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Deadspin Hall of Fame Voter revealed as ESPN's Dan Le Batard

Revealed: The Hall Of Fame Voter Who Turned His Ballot Over To Deadspin Dan Le Batard gave his Hall of Fame vote to Deadspin. The final ballot is pictured above, and the site describes the process here. (Photo Credit: Deadspin)

Back in November, the sports website Deadspin announced that it had purchased the vote of a Hall of Fame voter and that it would announce the identity of that voter as well as the content of his ballot in the immediate wake of Wednesday's announcement of the Hall of Fame results. True to their word, they did just that on Wednesday, revealing their proxy voter to be Dan Le Batard, longtime baseball writer for the Miami Herald and the host of eponymous sports-talk shows on ESPN2 and ESPN Radio. Le Batard, it was also revealed, will be donating all of the money he received from the website to charity.

Per Deadspin's Tim Marchman, Le Batard was just one of several writers to contact the site in response to their intent to purchase a vote. In fact, the site came close to securing what Marchman terms "a bloc of voters," and had reached agreement with another voter before that fell through for undisclosed reasons ("no fault of ours or the voter," writes Marchman) passing the buck to Le Batard, who agreed to sell his vote if the other fell through.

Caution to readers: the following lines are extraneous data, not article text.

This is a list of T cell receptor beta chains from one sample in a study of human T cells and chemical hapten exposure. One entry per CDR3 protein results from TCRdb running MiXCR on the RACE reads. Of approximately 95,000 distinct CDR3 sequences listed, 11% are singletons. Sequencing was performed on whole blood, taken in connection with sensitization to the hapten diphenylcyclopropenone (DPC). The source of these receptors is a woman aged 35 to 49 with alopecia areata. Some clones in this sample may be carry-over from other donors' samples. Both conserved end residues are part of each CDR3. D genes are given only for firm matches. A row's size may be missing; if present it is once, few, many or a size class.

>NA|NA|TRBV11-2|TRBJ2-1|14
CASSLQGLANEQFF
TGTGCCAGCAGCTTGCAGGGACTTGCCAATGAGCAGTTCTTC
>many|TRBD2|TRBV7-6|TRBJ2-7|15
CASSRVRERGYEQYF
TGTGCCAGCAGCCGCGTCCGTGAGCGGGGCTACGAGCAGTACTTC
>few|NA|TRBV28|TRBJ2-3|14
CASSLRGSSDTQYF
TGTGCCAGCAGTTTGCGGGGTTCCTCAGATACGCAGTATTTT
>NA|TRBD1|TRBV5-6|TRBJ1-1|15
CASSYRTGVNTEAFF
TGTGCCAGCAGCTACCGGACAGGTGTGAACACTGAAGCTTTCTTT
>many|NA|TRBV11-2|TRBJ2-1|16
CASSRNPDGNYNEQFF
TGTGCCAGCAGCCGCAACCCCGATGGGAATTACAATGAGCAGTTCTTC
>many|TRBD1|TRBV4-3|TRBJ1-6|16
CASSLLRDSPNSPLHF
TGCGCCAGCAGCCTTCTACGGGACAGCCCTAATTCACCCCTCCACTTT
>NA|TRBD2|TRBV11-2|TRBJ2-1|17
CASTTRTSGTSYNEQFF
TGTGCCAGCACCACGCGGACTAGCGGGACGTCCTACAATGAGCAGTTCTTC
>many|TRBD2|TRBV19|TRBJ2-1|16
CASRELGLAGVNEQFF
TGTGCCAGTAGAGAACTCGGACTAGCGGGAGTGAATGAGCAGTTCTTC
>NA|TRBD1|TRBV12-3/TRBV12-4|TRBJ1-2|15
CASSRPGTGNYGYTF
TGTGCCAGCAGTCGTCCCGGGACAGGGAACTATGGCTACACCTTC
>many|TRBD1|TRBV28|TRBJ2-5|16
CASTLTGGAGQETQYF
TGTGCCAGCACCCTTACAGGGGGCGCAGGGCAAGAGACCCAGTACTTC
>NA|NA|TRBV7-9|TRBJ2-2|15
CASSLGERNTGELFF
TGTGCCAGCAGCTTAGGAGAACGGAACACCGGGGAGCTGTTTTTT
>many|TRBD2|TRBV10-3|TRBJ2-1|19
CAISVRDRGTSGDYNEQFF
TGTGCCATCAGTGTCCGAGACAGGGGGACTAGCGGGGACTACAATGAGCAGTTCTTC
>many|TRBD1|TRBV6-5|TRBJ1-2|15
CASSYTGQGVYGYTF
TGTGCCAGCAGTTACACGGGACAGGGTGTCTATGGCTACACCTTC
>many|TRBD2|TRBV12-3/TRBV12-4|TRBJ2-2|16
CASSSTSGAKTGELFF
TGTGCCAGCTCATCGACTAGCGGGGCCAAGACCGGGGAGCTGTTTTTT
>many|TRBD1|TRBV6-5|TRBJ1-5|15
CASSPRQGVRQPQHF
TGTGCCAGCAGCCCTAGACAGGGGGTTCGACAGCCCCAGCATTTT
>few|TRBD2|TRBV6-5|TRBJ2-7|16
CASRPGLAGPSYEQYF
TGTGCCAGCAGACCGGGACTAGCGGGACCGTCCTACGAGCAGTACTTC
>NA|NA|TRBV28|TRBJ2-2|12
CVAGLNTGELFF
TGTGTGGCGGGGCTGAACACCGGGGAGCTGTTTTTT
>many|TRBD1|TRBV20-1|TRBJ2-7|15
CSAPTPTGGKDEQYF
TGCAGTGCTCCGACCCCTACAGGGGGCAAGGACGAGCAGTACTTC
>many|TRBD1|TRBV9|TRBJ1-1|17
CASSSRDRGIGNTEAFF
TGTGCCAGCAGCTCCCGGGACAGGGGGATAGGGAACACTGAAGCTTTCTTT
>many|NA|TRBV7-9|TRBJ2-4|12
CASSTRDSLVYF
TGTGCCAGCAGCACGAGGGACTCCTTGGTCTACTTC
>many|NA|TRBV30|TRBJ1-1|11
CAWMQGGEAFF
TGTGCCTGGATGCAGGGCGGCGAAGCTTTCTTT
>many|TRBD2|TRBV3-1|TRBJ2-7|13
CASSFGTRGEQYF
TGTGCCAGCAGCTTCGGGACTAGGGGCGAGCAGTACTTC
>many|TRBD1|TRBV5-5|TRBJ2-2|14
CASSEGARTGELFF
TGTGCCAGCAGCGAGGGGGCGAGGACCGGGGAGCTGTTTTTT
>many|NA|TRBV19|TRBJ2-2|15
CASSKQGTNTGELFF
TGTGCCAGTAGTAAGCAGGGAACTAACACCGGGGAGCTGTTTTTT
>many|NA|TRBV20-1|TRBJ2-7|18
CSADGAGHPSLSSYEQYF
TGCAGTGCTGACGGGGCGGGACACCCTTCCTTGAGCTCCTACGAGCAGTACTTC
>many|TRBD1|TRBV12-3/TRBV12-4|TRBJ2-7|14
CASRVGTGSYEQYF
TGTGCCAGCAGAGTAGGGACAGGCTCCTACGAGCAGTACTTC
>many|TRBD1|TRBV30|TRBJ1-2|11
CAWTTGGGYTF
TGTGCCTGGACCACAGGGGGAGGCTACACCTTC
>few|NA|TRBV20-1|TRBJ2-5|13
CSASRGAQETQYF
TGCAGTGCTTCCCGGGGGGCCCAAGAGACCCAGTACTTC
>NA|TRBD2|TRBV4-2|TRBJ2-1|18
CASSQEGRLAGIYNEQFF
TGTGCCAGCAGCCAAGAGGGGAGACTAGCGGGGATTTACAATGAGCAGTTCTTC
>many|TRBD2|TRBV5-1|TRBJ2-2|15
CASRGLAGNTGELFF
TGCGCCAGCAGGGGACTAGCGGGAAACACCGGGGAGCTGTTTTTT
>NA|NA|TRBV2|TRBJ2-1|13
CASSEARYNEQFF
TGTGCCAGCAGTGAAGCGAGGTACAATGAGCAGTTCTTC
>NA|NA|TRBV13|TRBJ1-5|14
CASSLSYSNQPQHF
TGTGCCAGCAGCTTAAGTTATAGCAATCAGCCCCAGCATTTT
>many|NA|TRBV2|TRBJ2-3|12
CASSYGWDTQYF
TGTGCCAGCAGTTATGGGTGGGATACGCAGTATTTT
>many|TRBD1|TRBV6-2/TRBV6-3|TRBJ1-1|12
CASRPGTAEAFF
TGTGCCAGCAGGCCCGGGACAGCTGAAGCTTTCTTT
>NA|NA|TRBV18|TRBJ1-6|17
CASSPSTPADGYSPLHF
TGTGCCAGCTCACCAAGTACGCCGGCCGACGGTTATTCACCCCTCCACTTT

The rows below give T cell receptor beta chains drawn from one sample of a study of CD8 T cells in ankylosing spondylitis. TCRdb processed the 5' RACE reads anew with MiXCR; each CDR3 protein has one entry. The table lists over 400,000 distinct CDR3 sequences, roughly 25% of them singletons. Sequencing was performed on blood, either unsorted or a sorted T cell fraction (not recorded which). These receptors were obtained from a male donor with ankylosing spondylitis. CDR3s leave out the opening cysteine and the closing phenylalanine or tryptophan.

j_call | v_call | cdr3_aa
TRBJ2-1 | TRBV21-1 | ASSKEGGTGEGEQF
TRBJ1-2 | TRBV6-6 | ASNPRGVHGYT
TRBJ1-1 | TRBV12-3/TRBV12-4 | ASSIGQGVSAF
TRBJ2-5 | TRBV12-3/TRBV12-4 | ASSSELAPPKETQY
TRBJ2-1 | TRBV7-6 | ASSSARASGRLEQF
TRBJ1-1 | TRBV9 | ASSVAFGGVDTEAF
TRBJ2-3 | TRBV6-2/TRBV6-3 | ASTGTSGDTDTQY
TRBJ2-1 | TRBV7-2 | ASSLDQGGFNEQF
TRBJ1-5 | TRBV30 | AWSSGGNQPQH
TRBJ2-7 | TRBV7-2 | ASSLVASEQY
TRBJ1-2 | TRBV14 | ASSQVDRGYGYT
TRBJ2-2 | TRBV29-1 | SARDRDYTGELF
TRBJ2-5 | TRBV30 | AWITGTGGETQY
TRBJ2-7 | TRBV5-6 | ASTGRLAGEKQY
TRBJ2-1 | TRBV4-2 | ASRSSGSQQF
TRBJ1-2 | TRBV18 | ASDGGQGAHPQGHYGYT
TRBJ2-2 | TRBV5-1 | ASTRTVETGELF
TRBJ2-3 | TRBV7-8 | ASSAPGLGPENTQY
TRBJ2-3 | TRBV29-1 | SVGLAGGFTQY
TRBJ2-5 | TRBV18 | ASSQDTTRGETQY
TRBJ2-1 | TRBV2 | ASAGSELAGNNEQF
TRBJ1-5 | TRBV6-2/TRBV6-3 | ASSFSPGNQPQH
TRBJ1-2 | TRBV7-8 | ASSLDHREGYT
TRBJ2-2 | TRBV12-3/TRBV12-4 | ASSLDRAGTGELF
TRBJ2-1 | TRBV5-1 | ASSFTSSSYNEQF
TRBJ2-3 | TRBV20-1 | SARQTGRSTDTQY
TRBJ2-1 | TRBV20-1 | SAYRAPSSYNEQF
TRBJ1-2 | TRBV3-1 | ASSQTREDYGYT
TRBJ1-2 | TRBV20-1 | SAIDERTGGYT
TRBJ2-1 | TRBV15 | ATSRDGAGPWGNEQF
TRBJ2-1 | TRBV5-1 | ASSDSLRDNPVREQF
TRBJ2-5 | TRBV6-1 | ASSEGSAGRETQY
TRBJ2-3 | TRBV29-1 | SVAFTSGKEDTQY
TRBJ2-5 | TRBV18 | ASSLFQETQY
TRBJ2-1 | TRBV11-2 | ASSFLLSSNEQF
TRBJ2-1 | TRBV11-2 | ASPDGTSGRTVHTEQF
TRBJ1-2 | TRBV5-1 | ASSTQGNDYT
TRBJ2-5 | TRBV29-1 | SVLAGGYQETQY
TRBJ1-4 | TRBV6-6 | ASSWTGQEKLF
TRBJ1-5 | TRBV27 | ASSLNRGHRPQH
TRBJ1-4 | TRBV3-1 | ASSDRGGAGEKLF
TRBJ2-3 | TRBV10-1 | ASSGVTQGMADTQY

The clear message here, as ultimately delivered by Le Batard, is that there are numerous voters who are disenchanted with the Hall of Fame voting process and who share Deadspin's desire to expose what Marchman describes as its farcical nature. Le Batard gets to the heart of my personal issues with the process here:

. . . many people analyzing baseball with advanced metrics outside of mainstream media are doing a better job than mainstream media, and have taught us some things in recent years when we were behind. In other words, just because we went to journalism school and covered a few games, just because accepted outlets gave us their platform and power, I don't think we should have the pulpit to ourselves in 2014 that way we did in 1936. Baseball is always reticent to change, but our flawed voting process needs remodeling in a new media world.